Then again, would you expect any less from a website called "PC Perspective" which reviews products with a blend of explanation of its qualitative features mixed in with strict quantitative benchmarking?

Lastly, this is not about whether a game is "better" on a PC or on a console. Developers are free to focus on whatever platform they desire. A game designed around a console and ported to the PC will still get a great score if the finished result exhibits a "great" level of care. Likewise, even if your game is PC-exclusive, do not expect us to give it a great score if it cannot alt-tab worth a damn and is wrapped in DRM which roots our system using kernel-mode drivers.

It is not particularly hard to make a great PC experience, all it takes is effort. Fortunately, that is a property that we can assign an honest grade to.

We would really like to hear your feedback on this. Drop a line in the comments below!

April 18, 2013 | 03:20 PM - Posted by Travis (not verified)

Not ranking games is definitely the correct decision. Can't wait to see a review. What game is first on the slate?

April 18, 2013 | 04:58 PM - Posted by Scott Michaud

Heart of the Swarm is getting editted; Bioshock: Infinite needs some filming and, if an idea is viable, animation.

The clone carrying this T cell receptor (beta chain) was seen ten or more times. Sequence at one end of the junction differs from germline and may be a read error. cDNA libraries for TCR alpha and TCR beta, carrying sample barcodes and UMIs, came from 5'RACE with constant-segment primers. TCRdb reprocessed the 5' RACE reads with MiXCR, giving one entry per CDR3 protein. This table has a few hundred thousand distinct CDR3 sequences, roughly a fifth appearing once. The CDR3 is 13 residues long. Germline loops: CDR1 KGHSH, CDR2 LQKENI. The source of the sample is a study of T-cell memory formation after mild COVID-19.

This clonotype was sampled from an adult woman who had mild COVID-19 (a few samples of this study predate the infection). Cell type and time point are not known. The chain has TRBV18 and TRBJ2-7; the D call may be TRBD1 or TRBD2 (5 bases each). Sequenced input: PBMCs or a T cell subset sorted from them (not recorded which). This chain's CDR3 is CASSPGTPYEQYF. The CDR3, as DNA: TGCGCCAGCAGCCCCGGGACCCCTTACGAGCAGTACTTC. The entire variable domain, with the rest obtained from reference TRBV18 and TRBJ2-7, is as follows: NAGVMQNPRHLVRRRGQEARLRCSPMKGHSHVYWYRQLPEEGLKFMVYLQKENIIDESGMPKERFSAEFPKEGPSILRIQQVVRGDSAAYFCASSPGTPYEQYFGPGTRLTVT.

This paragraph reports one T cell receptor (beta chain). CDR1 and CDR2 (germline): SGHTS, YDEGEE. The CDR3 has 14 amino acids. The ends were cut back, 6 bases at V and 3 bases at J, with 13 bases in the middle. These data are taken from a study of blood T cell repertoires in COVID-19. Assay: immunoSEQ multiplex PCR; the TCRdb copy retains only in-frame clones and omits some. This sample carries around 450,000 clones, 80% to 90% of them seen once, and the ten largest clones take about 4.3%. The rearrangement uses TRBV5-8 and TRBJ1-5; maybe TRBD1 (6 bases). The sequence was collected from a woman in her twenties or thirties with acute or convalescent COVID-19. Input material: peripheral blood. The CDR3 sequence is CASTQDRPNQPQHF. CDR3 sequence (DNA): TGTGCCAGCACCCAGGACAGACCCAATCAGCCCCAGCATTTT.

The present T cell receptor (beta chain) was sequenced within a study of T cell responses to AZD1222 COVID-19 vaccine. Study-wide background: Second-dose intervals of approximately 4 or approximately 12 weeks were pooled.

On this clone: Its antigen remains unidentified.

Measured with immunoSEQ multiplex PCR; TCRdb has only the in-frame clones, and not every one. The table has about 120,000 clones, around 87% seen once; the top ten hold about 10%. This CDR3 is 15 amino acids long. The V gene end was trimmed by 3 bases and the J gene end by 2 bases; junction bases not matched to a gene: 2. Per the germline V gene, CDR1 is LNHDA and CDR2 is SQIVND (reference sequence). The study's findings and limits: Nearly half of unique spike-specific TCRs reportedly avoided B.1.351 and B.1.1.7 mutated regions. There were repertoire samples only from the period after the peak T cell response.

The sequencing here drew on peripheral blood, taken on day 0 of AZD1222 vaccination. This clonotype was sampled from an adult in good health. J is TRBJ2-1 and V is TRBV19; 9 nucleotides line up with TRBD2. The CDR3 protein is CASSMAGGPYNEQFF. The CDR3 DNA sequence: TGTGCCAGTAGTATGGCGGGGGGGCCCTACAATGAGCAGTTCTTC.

You won't have to wait long, though.

April 18, 2013 | 10:12 PM - Posted by nabokovfan87

I think the best "FIRST" game you guys look at should be metro. (new or old.)

April 18, 2013 | 04:33 PM - Posted by razor512

Please take away points or lower review stores for games which have annoying crap like unskippable intro videos/ logos in addition to DRM

Regardless of how convenient any DRM feels, if it requires any type of online activation or connectivity then it should automatically have a major point deduction.

What are you going to do when the game company goes out of business or decide to kill the DRM servers? Well if your game needs only a online activation then you will never be able to reinstall the game ever again or it will not activate.

And if the game requires a constant connection, or periodic checks, then once the company dies, then your games will stop working either instantly or shortly after.

Online DRM= bad 100% of the time, no matter how transparent they may make it seem.

How many games do you own where the company that made it is no longer in business or no longer has their servers up?

April 18, 2013 | 05:07 PM - Posted by Scott Michaud